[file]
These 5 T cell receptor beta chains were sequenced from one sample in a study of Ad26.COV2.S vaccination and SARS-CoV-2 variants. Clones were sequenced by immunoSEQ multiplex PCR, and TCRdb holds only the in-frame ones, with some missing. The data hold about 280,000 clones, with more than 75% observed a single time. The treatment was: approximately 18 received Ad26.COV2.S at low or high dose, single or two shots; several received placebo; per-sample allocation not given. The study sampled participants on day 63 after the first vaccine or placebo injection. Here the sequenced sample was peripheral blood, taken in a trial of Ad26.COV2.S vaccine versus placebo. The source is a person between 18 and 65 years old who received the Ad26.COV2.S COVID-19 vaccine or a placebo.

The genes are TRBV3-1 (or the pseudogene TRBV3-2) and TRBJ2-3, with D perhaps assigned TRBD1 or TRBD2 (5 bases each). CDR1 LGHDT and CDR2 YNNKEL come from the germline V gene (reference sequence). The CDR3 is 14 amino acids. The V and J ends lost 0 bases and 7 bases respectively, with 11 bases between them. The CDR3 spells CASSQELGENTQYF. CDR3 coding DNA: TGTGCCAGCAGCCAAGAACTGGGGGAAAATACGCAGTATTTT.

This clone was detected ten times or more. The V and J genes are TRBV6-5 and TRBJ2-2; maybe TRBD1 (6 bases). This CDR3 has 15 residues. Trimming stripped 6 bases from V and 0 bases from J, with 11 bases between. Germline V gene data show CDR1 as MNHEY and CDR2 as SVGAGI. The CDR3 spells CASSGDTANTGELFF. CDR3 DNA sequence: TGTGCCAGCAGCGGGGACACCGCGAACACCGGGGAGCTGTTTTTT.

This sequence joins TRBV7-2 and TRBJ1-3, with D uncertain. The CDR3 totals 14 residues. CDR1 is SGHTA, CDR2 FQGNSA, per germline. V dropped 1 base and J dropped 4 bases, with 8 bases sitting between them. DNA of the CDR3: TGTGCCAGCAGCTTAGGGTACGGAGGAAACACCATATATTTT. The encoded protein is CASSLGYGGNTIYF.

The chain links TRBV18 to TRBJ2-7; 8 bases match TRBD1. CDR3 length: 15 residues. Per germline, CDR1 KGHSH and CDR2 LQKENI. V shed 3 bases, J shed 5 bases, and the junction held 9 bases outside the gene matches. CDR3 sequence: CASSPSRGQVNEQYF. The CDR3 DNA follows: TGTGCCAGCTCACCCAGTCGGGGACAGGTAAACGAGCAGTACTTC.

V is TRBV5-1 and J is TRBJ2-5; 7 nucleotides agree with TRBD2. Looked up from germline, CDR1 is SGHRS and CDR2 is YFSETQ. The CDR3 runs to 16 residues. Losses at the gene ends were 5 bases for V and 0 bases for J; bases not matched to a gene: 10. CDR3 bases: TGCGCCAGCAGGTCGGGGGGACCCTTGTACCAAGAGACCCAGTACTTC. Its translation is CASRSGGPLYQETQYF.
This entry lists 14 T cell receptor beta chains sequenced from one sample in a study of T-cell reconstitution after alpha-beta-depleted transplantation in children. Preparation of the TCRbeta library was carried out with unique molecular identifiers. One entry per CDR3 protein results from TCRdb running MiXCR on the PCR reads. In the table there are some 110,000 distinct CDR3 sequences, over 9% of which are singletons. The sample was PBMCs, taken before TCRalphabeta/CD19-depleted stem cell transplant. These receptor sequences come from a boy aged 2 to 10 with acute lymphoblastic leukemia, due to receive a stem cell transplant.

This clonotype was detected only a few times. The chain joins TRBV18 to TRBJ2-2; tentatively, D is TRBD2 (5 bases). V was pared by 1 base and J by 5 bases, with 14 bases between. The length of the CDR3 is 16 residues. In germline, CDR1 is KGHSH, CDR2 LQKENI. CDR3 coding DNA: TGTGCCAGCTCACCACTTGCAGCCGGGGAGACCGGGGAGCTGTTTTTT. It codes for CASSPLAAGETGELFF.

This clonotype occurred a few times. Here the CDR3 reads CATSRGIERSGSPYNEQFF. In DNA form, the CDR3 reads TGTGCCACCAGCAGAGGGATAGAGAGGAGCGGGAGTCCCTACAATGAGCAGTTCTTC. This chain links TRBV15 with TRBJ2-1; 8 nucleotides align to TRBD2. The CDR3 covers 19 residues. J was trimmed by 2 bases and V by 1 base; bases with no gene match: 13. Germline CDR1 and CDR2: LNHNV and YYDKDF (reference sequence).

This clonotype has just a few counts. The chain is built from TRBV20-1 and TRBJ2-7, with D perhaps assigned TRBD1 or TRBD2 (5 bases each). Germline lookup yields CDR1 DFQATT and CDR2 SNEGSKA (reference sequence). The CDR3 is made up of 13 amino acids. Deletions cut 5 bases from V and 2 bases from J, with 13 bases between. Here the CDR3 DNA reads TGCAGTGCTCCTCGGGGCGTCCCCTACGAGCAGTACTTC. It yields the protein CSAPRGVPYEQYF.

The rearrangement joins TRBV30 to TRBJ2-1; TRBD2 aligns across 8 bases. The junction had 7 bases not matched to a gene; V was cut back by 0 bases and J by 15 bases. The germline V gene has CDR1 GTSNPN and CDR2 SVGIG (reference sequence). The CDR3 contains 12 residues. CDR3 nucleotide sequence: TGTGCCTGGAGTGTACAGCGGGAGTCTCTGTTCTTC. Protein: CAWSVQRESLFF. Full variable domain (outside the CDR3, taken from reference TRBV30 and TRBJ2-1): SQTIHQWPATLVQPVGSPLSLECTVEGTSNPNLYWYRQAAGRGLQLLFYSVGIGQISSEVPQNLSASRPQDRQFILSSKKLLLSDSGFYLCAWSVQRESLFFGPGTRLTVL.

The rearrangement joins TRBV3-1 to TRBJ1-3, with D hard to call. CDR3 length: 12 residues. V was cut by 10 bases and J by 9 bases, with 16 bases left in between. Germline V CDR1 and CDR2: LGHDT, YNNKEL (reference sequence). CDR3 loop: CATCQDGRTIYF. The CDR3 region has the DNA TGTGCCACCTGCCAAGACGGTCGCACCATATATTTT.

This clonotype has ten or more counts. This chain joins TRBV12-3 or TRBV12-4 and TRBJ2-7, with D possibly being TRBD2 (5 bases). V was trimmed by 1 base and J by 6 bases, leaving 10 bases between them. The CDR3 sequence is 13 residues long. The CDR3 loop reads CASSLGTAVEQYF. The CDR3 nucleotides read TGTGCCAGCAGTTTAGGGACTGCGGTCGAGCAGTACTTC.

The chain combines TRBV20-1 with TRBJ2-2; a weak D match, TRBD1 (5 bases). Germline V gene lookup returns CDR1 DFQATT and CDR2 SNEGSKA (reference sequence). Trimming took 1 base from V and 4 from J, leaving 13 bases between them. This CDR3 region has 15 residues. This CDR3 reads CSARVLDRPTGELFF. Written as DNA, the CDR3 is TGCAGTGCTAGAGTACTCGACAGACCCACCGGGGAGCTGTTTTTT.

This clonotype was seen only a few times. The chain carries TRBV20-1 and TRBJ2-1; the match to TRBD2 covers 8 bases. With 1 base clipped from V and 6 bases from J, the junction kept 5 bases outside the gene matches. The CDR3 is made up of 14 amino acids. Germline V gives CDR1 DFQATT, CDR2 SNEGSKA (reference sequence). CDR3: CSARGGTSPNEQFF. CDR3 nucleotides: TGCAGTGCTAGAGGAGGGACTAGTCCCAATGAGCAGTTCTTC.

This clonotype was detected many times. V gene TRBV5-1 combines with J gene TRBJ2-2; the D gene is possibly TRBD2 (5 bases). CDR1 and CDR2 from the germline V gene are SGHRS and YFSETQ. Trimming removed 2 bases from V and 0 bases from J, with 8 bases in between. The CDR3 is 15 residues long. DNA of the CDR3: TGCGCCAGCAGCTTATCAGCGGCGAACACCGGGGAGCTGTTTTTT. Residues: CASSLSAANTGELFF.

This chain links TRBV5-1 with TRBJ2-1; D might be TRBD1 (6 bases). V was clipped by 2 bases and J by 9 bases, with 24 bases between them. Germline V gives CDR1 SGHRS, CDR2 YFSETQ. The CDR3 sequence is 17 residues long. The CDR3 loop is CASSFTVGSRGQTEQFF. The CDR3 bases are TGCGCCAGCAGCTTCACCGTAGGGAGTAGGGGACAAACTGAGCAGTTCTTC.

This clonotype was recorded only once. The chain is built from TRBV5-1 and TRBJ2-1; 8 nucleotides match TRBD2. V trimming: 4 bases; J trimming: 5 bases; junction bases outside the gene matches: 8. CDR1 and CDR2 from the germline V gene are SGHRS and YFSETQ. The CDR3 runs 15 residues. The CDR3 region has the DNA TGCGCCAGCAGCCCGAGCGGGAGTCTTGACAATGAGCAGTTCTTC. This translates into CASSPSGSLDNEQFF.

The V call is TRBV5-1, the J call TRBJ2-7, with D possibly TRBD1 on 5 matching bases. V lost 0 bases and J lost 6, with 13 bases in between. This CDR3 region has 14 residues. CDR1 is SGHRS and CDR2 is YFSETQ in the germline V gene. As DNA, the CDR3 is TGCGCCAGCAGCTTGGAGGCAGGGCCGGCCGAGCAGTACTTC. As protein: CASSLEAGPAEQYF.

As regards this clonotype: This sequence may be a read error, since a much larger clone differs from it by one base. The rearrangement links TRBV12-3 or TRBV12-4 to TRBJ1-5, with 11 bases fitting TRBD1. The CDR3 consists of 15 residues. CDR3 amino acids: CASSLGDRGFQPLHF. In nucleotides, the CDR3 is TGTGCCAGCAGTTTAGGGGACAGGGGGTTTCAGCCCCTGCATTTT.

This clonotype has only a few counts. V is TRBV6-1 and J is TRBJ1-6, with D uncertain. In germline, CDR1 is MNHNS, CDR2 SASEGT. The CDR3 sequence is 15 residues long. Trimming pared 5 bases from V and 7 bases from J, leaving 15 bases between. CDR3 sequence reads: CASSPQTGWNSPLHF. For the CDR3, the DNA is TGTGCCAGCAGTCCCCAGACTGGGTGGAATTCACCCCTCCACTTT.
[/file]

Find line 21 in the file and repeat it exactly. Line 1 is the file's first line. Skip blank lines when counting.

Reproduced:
This clonotype has only a few counts. V is TRBV6-1 and J is TRBJ1-6, with D uncertain. In germline, CDR1 is MNHNS, CDR2 SASEGT. The CDR3 sequence is 15 residues long. Trimming pared 5 bases from V and 7 bases from J, leaving 15 bases between. CDR3 sequence reads: CASSPQTGWNSPLHF. For the CDR3, the DNA is TGTGCCAGCAGTCCCCAGACTGGGTGGAATTCACCCCTCCACTTT.